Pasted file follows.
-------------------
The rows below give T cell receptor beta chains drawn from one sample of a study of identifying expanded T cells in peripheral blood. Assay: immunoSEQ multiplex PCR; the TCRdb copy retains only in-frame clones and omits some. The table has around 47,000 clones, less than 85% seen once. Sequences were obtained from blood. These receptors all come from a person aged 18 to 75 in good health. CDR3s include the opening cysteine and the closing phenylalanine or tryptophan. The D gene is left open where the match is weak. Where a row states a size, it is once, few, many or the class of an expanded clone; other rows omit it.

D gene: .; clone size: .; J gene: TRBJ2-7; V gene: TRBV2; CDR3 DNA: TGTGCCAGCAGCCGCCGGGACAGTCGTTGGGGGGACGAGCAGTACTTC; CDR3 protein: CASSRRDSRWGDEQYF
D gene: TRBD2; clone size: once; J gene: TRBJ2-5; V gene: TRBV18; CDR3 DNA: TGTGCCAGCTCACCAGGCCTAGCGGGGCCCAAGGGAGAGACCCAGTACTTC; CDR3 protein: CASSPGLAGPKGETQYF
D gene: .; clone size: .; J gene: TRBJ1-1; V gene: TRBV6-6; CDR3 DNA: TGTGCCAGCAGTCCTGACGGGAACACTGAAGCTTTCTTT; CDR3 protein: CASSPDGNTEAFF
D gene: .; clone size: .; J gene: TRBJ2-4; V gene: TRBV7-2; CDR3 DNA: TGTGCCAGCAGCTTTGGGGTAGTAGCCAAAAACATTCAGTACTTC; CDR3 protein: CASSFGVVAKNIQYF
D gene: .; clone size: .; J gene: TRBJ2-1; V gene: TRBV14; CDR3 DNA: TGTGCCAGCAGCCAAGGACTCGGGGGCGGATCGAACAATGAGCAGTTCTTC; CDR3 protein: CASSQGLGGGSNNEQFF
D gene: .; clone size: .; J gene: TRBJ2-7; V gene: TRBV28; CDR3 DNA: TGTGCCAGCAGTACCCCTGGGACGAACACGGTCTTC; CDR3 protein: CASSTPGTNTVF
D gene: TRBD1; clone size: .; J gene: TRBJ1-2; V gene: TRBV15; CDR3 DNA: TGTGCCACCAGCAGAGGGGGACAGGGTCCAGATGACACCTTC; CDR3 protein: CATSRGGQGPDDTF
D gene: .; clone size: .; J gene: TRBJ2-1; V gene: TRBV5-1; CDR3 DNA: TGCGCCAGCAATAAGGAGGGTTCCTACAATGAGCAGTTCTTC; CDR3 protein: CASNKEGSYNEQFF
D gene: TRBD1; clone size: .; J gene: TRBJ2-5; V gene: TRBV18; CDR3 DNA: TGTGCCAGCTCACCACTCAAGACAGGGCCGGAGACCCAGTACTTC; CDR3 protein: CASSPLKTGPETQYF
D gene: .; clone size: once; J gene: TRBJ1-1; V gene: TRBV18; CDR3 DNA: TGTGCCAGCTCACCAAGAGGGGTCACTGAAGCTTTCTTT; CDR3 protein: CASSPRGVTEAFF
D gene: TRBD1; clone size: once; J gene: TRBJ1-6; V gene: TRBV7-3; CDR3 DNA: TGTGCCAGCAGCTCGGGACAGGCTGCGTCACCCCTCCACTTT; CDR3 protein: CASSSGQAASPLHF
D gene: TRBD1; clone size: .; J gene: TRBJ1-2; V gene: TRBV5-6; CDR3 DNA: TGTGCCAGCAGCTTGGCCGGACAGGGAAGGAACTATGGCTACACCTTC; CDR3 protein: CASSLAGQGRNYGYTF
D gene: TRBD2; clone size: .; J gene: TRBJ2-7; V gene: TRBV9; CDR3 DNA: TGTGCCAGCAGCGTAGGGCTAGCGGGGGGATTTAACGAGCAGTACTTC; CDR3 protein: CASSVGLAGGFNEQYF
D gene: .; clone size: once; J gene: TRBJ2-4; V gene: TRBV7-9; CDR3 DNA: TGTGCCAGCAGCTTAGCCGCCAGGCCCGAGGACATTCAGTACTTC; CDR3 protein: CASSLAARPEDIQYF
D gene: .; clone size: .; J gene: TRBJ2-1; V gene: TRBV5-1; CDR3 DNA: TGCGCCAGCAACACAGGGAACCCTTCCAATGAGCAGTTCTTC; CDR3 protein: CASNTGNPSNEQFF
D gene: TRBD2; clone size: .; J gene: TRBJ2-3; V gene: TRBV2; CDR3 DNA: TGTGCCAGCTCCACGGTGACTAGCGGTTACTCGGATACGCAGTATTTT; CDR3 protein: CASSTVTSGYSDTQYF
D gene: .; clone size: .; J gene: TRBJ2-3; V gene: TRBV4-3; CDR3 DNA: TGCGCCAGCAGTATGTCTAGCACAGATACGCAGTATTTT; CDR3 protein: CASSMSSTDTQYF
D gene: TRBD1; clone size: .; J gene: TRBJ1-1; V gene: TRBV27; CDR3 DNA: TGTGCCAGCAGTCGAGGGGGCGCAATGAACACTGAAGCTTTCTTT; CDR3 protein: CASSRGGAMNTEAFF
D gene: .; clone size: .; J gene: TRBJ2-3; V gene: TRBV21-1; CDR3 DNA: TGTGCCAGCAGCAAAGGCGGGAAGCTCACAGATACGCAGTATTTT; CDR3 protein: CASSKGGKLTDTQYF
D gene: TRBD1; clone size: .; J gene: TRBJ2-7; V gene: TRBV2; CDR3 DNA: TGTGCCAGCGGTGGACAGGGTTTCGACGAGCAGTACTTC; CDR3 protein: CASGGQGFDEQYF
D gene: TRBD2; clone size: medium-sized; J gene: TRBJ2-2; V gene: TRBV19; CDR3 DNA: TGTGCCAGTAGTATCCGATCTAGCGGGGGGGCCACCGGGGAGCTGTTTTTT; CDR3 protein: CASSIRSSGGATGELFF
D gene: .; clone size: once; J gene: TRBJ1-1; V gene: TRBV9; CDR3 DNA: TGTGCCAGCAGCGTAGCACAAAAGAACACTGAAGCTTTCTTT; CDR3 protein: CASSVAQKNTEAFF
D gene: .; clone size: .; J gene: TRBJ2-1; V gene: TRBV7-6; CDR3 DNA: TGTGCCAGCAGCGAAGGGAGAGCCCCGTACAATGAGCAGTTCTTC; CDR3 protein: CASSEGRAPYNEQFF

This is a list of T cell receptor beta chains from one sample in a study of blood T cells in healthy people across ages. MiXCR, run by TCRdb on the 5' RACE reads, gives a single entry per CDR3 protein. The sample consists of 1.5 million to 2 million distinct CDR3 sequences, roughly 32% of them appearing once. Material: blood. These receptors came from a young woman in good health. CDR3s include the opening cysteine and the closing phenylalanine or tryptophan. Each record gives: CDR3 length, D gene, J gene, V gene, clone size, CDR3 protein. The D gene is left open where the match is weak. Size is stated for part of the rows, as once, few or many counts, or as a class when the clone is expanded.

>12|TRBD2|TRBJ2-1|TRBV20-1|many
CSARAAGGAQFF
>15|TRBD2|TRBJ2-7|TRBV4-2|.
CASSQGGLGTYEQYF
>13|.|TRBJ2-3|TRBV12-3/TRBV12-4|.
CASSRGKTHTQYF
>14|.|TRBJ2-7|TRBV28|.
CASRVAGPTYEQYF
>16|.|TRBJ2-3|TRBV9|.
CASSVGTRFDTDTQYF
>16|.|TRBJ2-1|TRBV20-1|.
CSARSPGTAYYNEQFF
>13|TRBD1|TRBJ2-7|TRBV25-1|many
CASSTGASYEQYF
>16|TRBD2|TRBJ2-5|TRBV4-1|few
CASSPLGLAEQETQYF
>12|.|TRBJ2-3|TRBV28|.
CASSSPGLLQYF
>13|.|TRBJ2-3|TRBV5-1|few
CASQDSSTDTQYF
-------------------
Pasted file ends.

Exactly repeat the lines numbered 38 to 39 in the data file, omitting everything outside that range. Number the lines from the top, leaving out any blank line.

>13|TRBD1|TRBJ2-7|TRBV25-1|many
CASSTGASYEQYF